These example sentences are selected automatically from various online news sources to reflect current usage of the word 'emollient.' Views expressed in the examples do not represent the opinion of Merriam-Webster or its editors. Send us feedback.

First Known Use of emollient

Adjective

1626, in the meaning defined at sense 1

Noun

1656, in the meaning defined above

History and Etymology for emollient

Adjective

Latin emollient-, emolliens, present participle of emollire to soften, from e- + mollis soft — more at mollify

Learn More About emollient

Time Traveler for emollient

Time Traveler

The first known use of emollient was in 1626

See more words from the same year

Listen to Our Podcast About emollient

Dictionary Entries Near emollient

emollience

emollient

emollition

See More Nearby Entries 

Statistics for emollient

Last Updated

22 May 2022

Cite this Entry

“Emollient.” Merriam-Webster.com Dictionary, Merriam-Webster, https://www.merriam-webster.com/dictionary/emollient. Accessed 27 May. 2022.

Style: MLA
MLACheck Mark Icon ChicagoCheck Mark Icon APACheck Mark Icon Merriam-WebsterCheck Mark Icon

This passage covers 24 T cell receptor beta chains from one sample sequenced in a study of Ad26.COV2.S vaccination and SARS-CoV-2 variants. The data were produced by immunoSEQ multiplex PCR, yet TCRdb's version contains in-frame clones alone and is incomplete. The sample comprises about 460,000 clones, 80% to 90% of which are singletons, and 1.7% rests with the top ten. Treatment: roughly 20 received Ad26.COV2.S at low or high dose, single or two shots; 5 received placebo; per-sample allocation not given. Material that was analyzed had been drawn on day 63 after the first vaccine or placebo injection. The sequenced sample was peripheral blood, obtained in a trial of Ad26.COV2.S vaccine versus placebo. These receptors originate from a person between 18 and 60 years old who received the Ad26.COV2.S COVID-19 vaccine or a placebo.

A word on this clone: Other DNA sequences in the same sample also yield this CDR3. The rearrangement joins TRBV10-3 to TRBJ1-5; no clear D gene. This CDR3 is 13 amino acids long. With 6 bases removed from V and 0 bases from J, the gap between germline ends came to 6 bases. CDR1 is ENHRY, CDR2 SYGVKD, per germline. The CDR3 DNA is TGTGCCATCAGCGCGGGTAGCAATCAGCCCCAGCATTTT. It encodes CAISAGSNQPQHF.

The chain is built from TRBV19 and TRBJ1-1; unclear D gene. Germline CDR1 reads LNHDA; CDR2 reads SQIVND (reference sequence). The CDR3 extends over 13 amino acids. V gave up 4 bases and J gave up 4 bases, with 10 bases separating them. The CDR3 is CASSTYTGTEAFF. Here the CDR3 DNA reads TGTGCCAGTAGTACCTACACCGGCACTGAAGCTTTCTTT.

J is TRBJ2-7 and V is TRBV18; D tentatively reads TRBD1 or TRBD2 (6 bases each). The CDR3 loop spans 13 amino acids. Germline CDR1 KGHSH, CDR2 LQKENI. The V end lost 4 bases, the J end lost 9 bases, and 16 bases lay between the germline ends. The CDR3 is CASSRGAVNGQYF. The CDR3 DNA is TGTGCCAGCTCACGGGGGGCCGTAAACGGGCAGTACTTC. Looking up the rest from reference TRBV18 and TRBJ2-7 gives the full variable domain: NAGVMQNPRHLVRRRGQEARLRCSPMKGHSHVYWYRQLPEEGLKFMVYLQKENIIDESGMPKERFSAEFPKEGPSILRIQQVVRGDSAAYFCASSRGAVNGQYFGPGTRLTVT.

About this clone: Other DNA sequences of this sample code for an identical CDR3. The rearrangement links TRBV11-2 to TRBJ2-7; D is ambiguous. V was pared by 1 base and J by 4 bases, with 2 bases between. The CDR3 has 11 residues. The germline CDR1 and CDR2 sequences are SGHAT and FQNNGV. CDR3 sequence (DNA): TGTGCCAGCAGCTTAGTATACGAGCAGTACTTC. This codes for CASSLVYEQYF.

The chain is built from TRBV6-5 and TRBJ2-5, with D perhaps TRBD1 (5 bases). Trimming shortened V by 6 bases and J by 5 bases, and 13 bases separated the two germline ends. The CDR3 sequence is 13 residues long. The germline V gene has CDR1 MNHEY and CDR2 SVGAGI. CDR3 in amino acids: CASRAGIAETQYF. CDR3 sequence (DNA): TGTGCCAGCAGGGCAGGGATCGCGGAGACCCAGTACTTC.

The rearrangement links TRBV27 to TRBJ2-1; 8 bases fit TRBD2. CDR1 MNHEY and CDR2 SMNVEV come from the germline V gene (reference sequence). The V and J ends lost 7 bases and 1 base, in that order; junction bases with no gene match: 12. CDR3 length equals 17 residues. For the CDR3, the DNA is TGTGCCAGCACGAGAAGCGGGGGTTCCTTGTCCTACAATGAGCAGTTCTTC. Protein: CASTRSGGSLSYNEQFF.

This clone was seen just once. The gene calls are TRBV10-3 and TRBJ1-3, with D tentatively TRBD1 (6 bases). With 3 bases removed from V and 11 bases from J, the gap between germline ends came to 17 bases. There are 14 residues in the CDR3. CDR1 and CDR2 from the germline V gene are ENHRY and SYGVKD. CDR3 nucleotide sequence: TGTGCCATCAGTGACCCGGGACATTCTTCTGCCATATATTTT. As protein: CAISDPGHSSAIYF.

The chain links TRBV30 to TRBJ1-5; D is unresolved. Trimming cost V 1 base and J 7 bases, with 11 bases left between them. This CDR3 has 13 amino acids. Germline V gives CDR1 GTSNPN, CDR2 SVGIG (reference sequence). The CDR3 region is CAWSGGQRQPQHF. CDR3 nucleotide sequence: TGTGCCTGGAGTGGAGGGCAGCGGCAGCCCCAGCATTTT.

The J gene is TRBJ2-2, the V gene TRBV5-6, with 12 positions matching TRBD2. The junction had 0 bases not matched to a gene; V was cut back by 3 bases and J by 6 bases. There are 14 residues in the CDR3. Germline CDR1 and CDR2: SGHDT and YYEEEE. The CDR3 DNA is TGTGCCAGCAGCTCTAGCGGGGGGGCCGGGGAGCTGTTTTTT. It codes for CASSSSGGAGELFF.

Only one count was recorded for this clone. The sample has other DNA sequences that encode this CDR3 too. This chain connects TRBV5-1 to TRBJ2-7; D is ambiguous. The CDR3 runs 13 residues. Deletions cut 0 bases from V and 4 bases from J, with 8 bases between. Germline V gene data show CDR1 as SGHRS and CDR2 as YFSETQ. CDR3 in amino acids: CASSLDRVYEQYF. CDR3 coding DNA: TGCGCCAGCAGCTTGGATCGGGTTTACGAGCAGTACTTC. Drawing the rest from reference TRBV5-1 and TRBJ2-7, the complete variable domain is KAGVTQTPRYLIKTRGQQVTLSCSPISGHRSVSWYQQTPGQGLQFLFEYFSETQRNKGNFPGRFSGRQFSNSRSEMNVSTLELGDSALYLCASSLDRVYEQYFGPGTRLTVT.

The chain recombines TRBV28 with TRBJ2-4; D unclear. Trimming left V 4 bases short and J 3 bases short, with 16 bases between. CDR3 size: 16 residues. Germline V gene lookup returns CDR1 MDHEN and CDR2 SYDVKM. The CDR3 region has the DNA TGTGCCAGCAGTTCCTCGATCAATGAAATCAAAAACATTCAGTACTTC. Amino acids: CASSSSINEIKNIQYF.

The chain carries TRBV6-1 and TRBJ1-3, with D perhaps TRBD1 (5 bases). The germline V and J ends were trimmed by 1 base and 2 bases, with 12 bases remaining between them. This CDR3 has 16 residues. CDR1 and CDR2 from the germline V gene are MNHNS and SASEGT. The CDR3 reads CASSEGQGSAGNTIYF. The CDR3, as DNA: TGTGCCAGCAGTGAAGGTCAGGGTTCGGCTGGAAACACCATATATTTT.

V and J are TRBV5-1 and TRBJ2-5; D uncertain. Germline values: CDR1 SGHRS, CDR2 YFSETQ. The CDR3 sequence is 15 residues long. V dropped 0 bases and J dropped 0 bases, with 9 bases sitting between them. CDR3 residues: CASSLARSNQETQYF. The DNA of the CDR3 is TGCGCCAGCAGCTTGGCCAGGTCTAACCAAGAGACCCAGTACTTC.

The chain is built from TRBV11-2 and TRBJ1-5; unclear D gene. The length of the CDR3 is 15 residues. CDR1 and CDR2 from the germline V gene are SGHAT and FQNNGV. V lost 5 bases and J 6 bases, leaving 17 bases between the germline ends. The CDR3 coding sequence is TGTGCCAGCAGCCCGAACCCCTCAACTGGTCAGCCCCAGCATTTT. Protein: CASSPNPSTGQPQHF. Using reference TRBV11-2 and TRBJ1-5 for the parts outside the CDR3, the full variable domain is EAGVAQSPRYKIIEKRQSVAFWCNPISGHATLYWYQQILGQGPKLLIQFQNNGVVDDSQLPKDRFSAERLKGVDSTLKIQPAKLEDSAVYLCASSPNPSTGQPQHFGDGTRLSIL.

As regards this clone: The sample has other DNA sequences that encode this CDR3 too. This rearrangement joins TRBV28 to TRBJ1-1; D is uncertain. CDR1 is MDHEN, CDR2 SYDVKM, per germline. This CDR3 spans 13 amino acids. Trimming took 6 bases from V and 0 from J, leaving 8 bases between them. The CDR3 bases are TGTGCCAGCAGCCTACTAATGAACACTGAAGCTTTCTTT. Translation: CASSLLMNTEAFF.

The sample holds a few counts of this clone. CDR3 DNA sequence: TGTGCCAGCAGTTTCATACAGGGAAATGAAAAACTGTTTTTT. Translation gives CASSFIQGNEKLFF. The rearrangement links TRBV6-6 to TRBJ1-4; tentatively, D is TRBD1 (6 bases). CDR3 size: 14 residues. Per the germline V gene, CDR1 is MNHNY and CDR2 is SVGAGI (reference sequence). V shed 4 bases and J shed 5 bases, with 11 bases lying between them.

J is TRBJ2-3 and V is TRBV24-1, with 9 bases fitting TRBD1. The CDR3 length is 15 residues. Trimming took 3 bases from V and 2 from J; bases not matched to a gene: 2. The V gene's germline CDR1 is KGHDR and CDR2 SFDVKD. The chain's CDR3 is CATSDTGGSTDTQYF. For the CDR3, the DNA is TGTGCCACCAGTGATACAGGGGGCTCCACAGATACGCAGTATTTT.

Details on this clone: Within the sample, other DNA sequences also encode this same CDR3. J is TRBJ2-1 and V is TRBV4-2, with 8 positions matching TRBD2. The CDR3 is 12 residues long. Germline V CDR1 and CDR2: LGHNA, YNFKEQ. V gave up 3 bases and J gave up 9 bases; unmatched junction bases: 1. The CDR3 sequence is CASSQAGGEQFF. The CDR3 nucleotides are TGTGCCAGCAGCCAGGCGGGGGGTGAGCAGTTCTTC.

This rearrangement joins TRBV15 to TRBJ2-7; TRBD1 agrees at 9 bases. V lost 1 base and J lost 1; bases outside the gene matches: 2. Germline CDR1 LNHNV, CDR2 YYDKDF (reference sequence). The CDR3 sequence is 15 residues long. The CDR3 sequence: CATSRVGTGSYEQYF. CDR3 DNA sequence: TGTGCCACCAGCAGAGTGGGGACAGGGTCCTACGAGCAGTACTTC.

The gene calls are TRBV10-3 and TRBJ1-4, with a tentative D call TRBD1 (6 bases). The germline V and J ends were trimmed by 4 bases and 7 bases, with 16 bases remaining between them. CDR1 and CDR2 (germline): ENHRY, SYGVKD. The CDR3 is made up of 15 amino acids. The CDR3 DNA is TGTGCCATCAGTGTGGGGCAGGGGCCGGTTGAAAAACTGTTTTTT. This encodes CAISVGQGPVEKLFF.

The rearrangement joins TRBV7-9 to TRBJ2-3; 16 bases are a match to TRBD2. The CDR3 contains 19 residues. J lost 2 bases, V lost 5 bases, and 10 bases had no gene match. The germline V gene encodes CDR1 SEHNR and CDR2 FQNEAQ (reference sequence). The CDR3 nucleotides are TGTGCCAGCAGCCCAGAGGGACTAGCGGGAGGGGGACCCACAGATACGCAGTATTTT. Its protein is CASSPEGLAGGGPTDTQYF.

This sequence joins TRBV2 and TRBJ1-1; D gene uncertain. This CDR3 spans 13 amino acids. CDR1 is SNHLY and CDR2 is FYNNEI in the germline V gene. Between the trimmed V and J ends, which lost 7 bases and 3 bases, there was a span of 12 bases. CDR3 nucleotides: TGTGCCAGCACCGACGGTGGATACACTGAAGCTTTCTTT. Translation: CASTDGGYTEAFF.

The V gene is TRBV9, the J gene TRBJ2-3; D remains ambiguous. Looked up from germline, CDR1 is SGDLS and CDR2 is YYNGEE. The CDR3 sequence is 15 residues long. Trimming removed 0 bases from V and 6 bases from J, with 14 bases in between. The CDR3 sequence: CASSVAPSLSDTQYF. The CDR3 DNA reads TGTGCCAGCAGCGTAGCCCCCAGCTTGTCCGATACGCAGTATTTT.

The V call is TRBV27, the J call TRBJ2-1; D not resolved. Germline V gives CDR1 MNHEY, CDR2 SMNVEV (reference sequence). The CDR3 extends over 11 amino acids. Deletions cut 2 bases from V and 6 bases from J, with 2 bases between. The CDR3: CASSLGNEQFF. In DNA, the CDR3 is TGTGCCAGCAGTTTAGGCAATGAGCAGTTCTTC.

More Definitions for emollient

emollient

adjective
emol·​lient | \ i-ˈmäl-yənt How to pronounce emollient (audio) \

Medical Definition of emollient

 (Entry 1 of 2)

: making soft or supple also : soothing especially to the skin or mucous membrane

emollient

noun

Medical Definition of emollient (Entry 2 of 2)

: an emollient agent an emollient for the hands

More from Merriam-Webster on emollient

Thesaurus: All synonyms and antonyms for emollient

Britannica.com: Encyclopedia article about emollient

WORD OF THE DAY

Test Your Vocabulary

Which Word Does Not Belong?

  • one green toy robot amidst many red toy robots
  • Which of these words does not mean "nonsense"?
Spell It

Can you spell these 10 commonly misspelled words?

TAKE THE QUIZ
Universal Daily Crossword

A daily challenge for crossword fanatics.

TAKE THE QUIZ
Love words? Need even more definitions?

Subscribe to America's largest dictionary and get thousands more definitions and advanced search—ad free!